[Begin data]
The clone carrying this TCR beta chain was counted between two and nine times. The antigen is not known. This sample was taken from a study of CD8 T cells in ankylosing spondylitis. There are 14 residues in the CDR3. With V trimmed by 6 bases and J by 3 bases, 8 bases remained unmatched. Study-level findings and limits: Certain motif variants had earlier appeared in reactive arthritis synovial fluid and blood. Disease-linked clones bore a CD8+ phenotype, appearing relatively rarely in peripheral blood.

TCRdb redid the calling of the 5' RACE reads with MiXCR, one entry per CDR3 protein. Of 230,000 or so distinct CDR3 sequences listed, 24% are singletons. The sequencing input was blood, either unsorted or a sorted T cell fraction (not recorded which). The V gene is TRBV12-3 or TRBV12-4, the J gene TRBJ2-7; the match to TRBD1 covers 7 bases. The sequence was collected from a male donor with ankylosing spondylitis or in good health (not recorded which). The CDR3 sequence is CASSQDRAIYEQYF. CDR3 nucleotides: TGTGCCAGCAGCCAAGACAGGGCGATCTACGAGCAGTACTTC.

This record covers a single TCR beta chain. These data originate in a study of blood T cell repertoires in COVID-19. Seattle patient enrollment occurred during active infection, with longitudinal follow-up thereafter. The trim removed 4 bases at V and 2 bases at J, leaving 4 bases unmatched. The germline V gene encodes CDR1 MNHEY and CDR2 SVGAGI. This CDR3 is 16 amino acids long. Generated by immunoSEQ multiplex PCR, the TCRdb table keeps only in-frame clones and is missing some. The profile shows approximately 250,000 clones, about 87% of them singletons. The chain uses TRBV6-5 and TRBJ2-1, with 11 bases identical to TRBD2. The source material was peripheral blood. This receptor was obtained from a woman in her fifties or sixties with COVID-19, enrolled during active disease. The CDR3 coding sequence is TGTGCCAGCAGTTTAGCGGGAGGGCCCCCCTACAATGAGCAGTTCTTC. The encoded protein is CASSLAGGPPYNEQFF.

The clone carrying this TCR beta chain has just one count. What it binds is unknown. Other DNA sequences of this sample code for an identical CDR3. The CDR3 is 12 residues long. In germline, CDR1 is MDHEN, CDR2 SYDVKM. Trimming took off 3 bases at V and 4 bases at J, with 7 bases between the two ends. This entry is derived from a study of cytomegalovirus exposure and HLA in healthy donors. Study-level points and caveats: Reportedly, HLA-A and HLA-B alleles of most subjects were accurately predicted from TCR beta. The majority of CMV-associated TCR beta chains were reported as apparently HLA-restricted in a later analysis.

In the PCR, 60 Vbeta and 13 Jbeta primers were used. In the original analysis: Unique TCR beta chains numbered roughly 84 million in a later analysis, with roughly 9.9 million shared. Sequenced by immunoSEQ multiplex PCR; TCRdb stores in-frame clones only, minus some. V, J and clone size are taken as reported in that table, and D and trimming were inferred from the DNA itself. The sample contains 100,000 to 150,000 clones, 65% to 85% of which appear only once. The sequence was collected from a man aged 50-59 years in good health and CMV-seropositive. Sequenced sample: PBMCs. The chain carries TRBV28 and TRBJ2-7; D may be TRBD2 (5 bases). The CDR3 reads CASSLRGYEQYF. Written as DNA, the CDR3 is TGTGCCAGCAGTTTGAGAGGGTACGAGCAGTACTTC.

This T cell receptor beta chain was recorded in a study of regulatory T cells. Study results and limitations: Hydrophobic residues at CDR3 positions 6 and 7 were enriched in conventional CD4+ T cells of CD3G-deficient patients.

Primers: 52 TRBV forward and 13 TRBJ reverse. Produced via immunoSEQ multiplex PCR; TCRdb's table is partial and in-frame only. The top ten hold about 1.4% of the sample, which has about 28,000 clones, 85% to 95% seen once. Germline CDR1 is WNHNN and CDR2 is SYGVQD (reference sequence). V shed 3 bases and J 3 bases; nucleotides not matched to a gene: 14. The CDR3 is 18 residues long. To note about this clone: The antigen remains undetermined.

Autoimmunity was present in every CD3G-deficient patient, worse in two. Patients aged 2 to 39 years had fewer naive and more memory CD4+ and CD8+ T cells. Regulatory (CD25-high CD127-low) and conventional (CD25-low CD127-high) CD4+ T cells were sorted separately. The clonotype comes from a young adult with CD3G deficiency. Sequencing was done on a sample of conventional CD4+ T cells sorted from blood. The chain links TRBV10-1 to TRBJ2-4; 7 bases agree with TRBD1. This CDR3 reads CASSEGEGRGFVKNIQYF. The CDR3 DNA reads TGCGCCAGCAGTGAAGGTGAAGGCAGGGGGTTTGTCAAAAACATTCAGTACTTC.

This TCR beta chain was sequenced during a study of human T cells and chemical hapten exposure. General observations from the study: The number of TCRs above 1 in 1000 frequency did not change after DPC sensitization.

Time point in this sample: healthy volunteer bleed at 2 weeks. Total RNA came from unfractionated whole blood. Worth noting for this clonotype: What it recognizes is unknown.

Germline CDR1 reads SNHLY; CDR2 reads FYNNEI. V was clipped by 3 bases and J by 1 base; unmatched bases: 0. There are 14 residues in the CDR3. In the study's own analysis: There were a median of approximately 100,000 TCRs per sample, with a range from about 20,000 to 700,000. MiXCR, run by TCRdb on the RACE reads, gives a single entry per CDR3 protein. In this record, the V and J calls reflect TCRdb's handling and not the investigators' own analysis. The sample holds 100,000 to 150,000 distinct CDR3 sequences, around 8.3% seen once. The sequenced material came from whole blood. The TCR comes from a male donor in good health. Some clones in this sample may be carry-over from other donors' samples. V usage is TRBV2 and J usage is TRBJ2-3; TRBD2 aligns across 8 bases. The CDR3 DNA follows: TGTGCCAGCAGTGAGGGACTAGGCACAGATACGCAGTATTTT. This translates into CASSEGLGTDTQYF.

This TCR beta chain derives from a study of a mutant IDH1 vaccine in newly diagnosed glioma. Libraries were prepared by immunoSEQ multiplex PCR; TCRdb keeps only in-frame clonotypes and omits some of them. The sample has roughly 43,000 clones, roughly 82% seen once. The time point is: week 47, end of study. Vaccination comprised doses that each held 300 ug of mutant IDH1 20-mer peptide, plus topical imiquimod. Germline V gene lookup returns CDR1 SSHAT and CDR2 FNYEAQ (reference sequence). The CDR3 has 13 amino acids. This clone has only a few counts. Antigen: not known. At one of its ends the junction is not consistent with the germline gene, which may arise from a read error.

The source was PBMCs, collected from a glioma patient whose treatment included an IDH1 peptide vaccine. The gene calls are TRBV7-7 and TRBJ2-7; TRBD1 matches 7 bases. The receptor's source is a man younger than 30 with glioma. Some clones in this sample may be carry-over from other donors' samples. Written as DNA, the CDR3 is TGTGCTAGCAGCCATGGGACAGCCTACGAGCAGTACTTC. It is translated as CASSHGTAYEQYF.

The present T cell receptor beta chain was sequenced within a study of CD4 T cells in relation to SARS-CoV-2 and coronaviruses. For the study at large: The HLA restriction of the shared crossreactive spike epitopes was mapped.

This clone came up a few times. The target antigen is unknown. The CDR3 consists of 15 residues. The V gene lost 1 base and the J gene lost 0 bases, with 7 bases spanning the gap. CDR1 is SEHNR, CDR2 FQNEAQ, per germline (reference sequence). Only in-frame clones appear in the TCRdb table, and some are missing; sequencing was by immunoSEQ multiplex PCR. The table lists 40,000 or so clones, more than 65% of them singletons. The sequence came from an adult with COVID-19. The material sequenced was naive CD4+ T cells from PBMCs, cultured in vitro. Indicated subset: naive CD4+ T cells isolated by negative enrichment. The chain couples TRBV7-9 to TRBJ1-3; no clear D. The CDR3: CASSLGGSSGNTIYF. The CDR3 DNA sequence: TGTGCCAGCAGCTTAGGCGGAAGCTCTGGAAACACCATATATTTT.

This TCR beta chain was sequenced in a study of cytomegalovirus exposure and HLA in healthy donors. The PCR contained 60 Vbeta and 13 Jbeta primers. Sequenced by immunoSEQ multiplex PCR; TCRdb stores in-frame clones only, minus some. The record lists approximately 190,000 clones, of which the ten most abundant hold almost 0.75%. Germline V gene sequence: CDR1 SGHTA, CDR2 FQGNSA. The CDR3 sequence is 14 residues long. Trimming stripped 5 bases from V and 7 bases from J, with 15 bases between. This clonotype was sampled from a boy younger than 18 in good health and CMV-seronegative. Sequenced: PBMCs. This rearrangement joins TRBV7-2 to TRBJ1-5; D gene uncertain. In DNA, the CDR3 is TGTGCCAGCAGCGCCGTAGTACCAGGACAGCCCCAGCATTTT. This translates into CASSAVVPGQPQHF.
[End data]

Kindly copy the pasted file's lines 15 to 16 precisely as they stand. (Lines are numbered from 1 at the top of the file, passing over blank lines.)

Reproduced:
This clone came up a few times. The target antigen is unknown. The CDR3 consists of 15 residues. The V gene lost 1 base and the J gene lost 0 bases, with 7 bases spanning the gap. CDR1 is SEHNR, CDR2 FQNEAQ, per germline (reference sequence). Only in-frame clones appear in the TCRdb table, and some are missing; sequencing was by immunoSEQ multiplex PCR. The table lists 40,000 or so clones, more than 65% of them singletons. The sequence came from an adult with COVID-19. The material sequenced was naive CD4+ T cells from PBMCs, cultured in vitro. Indicated subset: naive CD4+ T cells isolated by negative enrichment. The chain couples TRBV7-9 to TRBJ1-3; no clear D. The CDR3: CASSLGGSSGNTIYF. The CDR3 DNA sequence: TGTGCCAGCAGCTTAGGCGGAAGCTCTGGAAACACCATATATTTT.

This TCR beta chain was sequenced in a study of cytomegalovirus exposure and HLA in healthy donors. The PCR contained 60 Vbeta and 13 Jbeta primers. Sequenced by immunoSEQ multiplex PCR; TCRdb stores in-frame clones only, minus some. The record lists approximately 190,000 clones, of which the ten most abundant hold almost 0.75%. Germline V gene sequence: CDR1 SGHTA, CDR2 FQGNSA. The CDR3 sequence is 14 residues long. Trimming stripped 5 bases from V and 7 bases from J, with 15 bases between. This clonotype was sampled from a boy younger than 18 in good health and CMV-seronegative. Sequenced: PBMCs. This rearrangement joins TRBV7-2 to TRBJ1-5; D gene uncertain. In DNA, the CDR3 is TGTGCCAGCAGCGCCGTAGTACCAGGACAGCCCCAGCATTTT. This translates into CASSAVVPGQPQHF.